“I know what it means to have nothing of your own,” he said. “As a boy, I took my situation to be an inspiration of how not to live life and it has helped.”
After an under-privileged beginning restricted his academic life to the Zimbabwe Junior Certificate, the Plumtree-born Sola migrated to South Africa in 1980, at 20-years-old. He was employed in various restaurants and hotels – first as a cleaner and then as a waiter, developing affection for a trade that would later shape his life.
“I learnt many things in the trade, which later became a part of my life. I really liked the food and service aspect of it and felt lonely when I did not go to work.”
Then misfortune struck.
“I got involved in a nasty car accident in 1999, which left me badly injured. As a result, I could not continue to work and that really hurt me. I had to find something to do.”
After his full recovery, he bought a vehicle and began a goods carrier – Malayisha, but that did not last. With no passion for the job, he wanted to return to his first love, the hospitality industry.
In 2005, Sola launched Inkeldon Catering, a company that trains waiters and barmen and hires them out for major events. The company currently has hundreds of employees.
“I am now a respected man in the industry here and the company is one of the most sought-after because of its professional service,” said Sola. “We have had clients in high places and provided service to some well-known guests, who I cannot disclose, but I am a happy man.”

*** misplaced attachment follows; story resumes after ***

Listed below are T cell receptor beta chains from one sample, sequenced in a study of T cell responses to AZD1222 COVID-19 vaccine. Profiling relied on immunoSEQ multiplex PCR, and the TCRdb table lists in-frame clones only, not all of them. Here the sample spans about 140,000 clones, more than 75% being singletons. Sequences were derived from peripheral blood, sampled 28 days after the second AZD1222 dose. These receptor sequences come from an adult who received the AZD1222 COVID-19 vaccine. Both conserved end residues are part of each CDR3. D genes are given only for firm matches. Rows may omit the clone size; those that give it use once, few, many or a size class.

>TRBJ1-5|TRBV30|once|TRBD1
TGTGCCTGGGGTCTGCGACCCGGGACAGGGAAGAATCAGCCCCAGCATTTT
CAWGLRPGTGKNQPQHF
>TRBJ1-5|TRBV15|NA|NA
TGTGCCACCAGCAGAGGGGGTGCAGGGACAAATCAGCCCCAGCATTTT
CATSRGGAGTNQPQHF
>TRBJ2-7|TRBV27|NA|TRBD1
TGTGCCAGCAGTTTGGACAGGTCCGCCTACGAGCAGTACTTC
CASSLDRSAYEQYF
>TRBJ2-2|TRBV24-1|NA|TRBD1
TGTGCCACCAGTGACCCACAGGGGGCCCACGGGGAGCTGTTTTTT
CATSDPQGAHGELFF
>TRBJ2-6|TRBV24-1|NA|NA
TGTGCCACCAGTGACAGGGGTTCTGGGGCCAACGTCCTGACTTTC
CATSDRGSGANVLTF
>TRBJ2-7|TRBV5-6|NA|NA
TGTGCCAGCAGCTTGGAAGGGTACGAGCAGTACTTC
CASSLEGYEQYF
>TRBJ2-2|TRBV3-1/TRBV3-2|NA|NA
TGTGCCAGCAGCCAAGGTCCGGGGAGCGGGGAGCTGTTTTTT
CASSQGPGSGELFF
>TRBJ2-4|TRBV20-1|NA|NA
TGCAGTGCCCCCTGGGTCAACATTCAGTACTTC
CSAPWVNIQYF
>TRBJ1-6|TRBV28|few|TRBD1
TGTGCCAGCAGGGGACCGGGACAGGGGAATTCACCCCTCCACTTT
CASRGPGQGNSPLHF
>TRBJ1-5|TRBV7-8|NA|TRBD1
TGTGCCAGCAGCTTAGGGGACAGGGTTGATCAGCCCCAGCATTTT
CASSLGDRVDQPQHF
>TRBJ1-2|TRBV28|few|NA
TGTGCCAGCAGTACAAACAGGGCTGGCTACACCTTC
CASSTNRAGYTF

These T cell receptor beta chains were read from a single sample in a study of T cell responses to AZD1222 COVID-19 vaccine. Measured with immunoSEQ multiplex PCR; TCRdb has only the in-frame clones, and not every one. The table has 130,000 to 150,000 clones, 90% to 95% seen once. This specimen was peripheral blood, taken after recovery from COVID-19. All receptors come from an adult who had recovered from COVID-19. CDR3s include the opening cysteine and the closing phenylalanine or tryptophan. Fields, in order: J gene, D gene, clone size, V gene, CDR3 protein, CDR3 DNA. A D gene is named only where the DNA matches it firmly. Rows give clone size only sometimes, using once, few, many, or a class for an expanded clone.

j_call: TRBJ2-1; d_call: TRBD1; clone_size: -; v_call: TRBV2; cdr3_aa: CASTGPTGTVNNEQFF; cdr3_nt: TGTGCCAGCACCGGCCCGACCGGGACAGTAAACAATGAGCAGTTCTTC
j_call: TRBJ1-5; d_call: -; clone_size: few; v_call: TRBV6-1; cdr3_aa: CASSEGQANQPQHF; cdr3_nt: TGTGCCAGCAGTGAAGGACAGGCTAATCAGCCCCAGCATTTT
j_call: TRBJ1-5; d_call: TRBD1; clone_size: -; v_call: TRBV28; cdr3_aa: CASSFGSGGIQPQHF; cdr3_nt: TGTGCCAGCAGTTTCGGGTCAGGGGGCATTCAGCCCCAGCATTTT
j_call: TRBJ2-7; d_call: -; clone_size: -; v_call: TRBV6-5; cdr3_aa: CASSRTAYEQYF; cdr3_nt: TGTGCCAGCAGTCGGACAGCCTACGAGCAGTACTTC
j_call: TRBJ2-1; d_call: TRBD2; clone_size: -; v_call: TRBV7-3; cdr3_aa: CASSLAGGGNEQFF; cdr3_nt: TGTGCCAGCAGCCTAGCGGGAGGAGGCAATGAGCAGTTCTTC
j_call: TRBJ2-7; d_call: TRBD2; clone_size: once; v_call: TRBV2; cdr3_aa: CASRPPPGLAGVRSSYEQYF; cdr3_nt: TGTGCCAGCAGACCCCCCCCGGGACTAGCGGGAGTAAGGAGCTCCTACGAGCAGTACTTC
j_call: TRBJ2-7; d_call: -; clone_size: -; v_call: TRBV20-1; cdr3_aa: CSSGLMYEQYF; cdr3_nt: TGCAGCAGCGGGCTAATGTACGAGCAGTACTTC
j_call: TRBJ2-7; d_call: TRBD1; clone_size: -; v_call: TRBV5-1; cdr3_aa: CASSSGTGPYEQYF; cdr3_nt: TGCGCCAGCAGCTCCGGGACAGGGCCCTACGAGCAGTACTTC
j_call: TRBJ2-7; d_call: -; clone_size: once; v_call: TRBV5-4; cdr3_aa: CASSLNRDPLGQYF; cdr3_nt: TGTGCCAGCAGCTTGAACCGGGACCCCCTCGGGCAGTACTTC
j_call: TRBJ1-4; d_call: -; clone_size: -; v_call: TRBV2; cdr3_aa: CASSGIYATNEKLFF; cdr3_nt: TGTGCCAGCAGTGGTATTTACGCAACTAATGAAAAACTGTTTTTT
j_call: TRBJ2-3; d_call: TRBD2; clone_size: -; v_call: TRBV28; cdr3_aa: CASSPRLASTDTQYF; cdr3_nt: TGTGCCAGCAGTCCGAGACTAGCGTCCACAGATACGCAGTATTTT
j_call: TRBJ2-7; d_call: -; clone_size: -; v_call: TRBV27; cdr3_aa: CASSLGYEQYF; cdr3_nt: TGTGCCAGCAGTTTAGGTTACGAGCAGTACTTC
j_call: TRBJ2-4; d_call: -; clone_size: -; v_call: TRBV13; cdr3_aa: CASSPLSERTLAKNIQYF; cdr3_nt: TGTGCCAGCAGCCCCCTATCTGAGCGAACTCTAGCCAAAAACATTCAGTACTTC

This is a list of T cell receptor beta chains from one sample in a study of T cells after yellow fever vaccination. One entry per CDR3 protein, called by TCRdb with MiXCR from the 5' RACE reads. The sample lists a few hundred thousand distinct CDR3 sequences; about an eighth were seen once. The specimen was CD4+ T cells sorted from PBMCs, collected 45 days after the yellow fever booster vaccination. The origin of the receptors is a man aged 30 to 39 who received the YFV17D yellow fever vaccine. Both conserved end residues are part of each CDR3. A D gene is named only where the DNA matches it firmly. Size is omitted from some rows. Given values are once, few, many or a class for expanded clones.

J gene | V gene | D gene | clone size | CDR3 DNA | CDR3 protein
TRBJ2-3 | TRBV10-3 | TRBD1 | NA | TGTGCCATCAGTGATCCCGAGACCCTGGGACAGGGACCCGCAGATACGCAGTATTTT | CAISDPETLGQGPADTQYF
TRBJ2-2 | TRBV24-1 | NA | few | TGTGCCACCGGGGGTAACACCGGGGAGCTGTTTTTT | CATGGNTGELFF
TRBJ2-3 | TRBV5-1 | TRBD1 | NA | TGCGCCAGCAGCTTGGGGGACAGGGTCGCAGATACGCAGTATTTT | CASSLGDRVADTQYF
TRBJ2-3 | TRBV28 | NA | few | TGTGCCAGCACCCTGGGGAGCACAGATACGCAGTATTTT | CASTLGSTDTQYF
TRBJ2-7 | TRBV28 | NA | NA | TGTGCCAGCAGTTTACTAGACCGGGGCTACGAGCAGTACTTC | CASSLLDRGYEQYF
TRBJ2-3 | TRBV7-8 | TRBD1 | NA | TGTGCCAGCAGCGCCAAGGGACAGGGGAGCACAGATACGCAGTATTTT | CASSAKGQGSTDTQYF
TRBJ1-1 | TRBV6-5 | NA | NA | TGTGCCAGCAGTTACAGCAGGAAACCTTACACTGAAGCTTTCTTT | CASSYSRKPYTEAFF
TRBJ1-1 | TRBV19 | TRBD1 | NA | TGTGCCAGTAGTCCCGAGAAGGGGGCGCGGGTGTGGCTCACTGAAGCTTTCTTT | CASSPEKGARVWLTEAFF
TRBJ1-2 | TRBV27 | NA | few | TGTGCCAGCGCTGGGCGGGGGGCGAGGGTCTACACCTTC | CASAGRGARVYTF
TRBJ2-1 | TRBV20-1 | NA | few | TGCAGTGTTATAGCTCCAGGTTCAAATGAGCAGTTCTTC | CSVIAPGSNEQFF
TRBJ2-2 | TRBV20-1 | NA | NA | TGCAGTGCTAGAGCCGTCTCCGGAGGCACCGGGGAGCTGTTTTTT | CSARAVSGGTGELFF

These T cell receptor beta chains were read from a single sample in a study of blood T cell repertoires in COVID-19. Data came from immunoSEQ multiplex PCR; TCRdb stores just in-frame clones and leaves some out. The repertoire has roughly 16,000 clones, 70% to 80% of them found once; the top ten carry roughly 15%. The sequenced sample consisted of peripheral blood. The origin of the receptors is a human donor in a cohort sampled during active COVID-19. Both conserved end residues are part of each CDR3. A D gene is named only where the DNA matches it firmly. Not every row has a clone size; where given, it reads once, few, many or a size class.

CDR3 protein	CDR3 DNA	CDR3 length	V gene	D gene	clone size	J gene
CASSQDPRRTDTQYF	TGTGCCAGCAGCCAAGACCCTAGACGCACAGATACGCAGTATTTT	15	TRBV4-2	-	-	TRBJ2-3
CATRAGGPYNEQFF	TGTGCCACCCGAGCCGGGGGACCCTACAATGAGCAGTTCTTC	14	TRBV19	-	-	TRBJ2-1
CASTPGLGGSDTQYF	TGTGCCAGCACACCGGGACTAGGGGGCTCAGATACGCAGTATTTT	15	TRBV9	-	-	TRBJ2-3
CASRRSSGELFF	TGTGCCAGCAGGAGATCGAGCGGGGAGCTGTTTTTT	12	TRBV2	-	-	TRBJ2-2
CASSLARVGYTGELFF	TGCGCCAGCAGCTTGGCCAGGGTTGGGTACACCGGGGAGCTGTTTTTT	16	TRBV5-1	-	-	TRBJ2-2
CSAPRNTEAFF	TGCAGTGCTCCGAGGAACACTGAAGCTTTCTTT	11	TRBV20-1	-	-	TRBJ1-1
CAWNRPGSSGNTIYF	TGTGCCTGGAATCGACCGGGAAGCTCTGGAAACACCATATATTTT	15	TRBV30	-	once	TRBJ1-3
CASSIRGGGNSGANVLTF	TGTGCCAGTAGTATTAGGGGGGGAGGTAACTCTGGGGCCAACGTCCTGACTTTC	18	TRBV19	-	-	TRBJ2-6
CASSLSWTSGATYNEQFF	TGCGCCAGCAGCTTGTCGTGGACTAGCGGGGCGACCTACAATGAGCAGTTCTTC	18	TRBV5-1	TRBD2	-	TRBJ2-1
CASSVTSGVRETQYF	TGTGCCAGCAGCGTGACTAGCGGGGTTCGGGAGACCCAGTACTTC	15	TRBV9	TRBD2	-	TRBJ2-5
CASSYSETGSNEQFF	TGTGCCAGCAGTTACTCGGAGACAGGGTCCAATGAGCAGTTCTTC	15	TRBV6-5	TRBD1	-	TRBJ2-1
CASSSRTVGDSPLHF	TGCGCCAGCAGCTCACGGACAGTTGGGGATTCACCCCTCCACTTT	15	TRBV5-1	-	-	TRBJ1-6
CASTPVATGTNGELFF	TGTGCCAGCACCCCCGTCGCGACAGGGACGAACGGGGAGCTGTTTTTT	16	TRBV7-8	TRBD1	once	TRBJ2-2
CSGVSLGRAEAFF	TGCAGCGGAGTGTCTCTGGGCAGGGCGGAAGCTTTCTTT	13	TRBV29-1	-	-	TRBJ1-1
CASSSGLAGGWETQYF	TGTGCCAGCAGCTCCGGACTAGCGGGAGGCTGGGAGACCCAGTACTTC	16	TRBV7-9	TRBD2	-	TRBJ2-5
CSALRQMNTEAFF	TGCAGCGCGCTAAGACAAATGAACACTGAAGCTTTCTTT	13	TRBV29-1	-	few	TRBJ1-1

He provided a simple recipe for success: hard work, following your dream and believing in yourself, however the odds are stacked.
With big plans for his homeland, the businessman has already bought a cocktail bar, and eating house in Kezi, Matabeleland South, where he is also building a shop.
“My businesses are all high quality, judging by Zimbabwean standards, but I cannot sit back and say I have done enough. I still have big plans for that community, which has been very supportive of me since my childhood. My other dream is to build a big shopping mall in Bulawayo, which will be the size of Nkulumane Complex.”
He also had a message for the youth. “My advice is that they should not set targets that are easily achievable, but those that are only achievable with the greatest effort. They should remember that the world only makes way for those who know where they are going.”Post published in: Opinions & Analysis